Counterfeiters take advantage of trusted alcohol packaging, and refill recognisable bottles with illegally-made or lower quality drinks to trick consumers.
How common is alcohol counterfeiting?
When you take a drink from your favourite provider of wine, or beer, or spirits, or whatever your go-to alcoholic beverage is, can you really be sure of where the drink has come from? More and more in today’s world, the answer is becoming a clear no.
Alcohol counterfeiting is quickly becoming very pervasive in the world, fuelled by the sudden explosion of ecommerce sites over the past decade or so. Counterfeiters have taken note of the profits to be had by taking real drinks bottles and filling them with either their cheaply-made, dangerous swill, or with greatly lower-quality alcohol and passing them off as authentic products to unsuspecting consumers. Ecommerce provide the perfect channels for this enterprise, not only as a source of customers, but also for the acquisition of the packaging itself.
It is estimated that a third of all alcohol production worldwide is illicit, and that number rises to a half in places such as Africa and China. This means billions of people worldwide are put at massive risk of health complications whenever they choose to take a drink. This mostly concerns production of moonshine, meaning home-brewed alcohol which is never sold as an authentic product. However, the incredible volume of bootleg alcohol being produced worldwide surely offers counterfeiters a near-unending supply of drink.
Criminal gangs are known to target festivals to flog their fake spirits to young people, who may be trying to save some money on their summer outings, while enjoying drinks from brands they know and trust. Individuals with experience working with certain shady bars may have encountered “pouring over”, the practise giving customers a drink poured from a high-quality brand, but which contains an inferior or illicit alcohol inside.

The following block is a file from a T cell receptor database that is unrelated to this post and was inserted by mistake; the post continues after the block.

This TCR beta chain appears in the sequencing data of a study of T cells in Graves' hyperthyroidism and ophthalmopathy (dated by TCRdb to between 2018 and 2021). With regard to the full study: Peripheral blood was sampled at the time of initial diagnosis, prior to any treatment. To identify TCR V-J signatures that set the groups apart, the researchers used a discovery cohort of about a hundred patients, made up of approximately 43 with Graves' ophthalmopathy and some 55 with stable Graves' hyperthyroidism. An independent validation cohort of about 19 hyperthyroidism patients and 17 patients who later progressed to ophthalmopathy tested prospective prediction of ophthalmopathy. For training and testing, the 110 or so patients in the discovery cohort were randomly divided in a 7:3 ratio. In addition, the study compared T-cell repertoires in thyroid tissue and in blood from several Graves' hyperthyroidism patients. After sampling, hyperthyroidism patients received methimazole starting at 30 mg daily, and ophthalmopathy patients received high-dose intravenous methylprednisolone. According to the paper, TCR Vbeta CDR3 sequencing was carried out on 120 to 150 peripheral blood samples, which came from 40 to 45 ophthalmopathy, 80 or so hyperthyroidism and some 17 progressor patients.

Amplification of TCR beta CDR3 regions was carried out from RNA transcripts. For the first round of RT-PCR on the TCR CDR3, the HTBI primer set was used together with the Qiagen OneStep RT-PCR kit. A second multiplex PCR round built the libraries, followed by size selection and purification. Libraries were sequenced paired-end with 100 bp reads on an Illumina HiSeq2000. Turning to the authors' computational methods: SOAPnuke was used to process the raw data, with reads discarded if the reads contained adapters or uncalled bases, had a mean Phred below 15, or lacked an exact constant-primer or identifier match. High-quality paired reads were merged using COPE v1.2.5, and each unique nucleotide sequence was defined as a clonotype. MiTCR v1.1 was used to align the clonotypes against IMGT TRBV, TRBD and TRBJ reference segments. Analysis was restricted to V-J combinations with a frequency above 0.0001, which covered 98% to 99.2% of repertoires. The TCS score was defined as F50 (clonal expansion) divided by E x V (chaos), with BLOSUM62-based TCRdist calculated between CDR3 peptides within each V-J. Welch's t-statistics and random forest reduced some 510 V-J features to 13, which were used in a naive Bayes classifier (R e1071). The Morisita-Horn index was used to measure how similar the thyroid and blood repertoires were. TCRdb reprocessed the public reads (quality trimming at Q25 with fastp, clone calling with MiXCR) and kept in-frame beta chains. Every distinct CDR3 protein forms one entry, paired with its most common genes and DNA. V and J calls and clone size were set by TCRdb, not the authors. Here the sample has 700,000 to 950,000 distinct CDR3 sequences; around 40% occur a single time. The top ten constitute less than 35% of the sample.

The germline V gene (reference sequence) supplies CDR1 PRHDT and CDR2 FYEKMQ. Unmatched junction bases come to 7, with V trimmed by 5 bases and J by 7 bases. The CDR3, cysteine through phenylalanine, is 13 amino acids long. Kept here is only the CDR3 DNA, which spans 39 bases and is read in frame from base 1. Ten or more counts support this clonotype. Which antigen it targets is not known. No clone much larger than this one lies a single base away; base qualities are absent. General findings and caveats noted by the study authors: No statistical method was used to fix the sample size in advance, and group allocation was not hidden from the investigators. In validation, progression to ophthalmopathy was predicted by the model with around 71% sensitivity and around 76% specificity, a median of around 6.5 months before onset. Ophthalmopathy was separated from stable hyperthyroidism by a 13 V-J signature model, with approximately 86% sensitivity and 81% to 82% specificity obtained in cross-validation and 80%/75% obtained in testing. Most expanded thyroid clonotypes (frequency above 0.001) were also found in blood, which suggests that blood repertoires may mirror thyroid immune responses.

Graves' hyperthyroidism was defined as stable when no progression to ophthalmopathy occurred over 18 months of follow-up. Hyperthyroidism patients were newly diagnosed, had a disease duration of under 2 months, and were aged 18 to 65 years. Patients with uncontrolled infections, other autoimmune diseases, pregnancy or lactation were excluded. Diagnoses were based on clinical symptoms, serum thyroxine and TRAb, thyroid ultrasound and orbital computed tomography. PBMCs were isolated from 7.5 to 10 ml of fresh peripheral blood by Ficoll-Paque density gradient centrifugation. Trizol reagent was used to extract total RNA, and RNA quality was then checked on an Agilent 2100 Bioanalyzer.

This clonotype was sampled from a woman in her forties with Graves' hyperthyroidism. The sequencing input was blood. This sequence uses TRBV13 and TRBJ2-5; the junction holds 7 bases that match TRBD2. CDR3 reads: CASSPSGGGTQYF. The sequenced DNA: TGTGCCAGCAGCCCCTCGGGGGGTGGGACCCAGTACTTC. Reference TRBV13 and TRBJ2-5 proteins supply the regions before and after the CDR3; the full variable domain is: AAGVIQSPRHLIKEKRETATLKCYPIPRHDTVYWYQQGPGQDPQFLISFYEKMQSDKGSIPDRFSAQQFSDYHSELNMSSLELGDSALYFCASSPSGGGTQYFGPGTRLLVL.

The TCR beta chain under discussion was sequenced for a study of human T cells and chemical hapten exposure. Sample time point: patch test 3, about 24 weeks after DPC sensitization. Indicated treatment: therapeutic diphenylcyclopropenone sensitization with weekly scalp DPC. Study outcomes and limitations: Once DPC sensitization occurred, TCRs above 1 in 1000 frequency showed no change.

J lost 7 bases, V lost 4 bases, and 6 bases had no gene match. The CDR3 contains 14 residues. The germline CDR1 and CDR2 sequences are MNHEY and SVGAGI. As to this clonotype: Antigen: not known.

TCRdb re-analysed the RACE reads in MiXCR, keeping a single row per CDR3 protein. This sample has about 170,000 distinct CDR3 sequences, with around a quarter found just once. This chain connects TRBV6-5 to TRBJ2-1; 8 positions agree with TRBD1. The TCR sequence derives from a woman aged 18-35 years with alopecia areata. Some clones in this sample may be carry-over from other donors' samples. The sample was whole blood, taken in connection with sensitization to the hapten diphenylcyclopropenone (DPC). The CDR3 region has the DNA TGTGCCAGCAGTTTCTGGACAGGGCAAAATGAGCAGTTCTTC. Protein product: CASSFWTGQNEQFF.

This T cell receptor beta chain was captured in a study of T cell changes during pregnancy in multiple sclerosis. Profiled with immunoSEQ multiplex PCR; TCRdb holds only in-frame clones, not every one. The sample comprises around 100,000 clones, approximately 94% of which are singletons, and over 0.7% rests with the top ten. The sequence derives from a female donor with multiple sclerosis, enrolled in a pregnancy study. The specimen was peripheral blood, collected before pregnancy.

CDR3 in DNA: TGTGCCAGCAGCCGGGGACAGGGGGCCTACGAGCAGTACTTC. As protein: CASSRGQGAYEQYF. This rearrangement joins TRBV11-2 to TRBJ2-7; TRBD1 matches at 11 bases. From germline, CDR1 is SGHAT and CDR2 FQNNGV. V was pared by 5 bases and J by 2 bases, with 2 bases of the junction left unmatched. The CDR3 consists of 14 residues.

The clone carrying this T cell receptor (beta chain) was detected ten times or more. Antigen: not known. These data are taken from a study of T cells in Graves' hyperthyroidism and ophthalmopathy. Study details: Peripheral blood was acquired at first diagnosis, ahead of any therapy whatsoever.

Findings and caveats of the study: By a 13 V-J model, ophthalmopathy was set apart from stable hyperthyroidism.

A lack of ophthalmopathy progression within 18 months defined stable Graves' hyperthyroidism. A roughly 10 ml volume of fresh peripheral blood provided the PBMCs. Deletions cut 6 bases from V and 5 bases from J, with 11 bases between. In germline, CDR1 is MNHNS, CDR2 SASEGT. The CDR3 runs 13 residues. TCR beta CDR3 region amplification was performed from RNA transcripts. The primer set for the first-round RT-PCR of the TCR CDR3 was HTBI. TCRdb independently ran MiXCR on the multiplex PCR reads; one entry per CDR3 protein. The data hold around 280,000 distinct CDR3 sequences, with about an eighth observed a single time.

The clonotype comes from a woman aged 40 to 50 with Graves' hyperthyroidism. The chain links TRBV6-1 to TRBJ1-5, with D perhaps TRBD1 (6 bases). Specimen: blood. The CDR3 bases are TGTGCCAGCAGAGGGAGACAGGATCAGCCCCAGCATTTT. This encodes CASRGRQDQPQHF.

However, illegal counterfeiting of alcoholic brands affects consumers at all levels. In 2017, £7,600 was spent on a single 2cl dram of vintage Scotch at a Swiss hotel, and served to a famous Chinese author. The whisky also turned out to be a counterfeited product, worth less than the bottle it came from. Readers may also be aware of the famous case of Rudy Kurniawan, who was able to sell over $20m worth of fake wine globally before being caught. He would create forgeries of wines from the 20s and 30s, during which time cork branding was not yet commonplace. He would mix decent old wines with new ones, and sell the bottles for over $1,000.
Is bootleg alcohol dangerous?
The keys to safe drinking experiences are moderation of consumption and regulation of the product. Enjoying a few drinks with friends and sampling luxury vintages are generally harmless to most people because they’re enjoyed in reasonable, safe amounts. The responsibility of the manufacturers is to provide a beverage which is safe for consumers to enjoy.
So when bootleggers counterfeit alcohol, they are forgoing this responsibility, and put lives in danger of extreme alcohol poisoning in the hunt for profit. Drinkaware warns of fake alcohol, and the dangers listed are harrowing:
“Commonly-used substitutes for ethanol include chemicals used in cleaning fluids, nail polish remover and automobile screen wash, as well as methanol and isopropanol which are used in antifreeze and some fuels.” Drinking alcohol containing these chemicals can cause nausea and vomiting, abdominal pain, drowsiness and dizziness. It can also lead to kidney or liver problems and even coma. Methanol, a substance which can be used in fake vodka, may cause permanent blindness.
A huge part of the problem is that the substances the bootleg drinks are made from can be difficult to identify as dangerous. For example, alcoholic drinks are made with ethanol, which when made under modern regulations, creates a safe-to-drink product. However, bootleg alcohol is very often made in illegal and unregulated factories, with chemicals like methanol or ethylene glycol, which are usually difficult to differentiate from ethanol drinks by taste alone, and are significantly more dangerous.
Picture from HR Revenue & Customs on Flickr
Drinks bottles and brand identity
With legal or regulated products, there is an enormous amount of trust placed in those who create and sell the goods. Consumers have no idea what fluid is really contained in any given bottle, nor the potential dangers of it. The trademarks and names on the container are granted as marks of assurance of safety and quality, so if counterfeiters steal a company's brand, the harm to their reputation can be irreparable. When the drink comes from legitimate businesses, this allows moderate consumers to drink safely. So, when bartenders “pour over” a drink, the customer is none the wiser because they see the drink come from a bottle from a company they trust.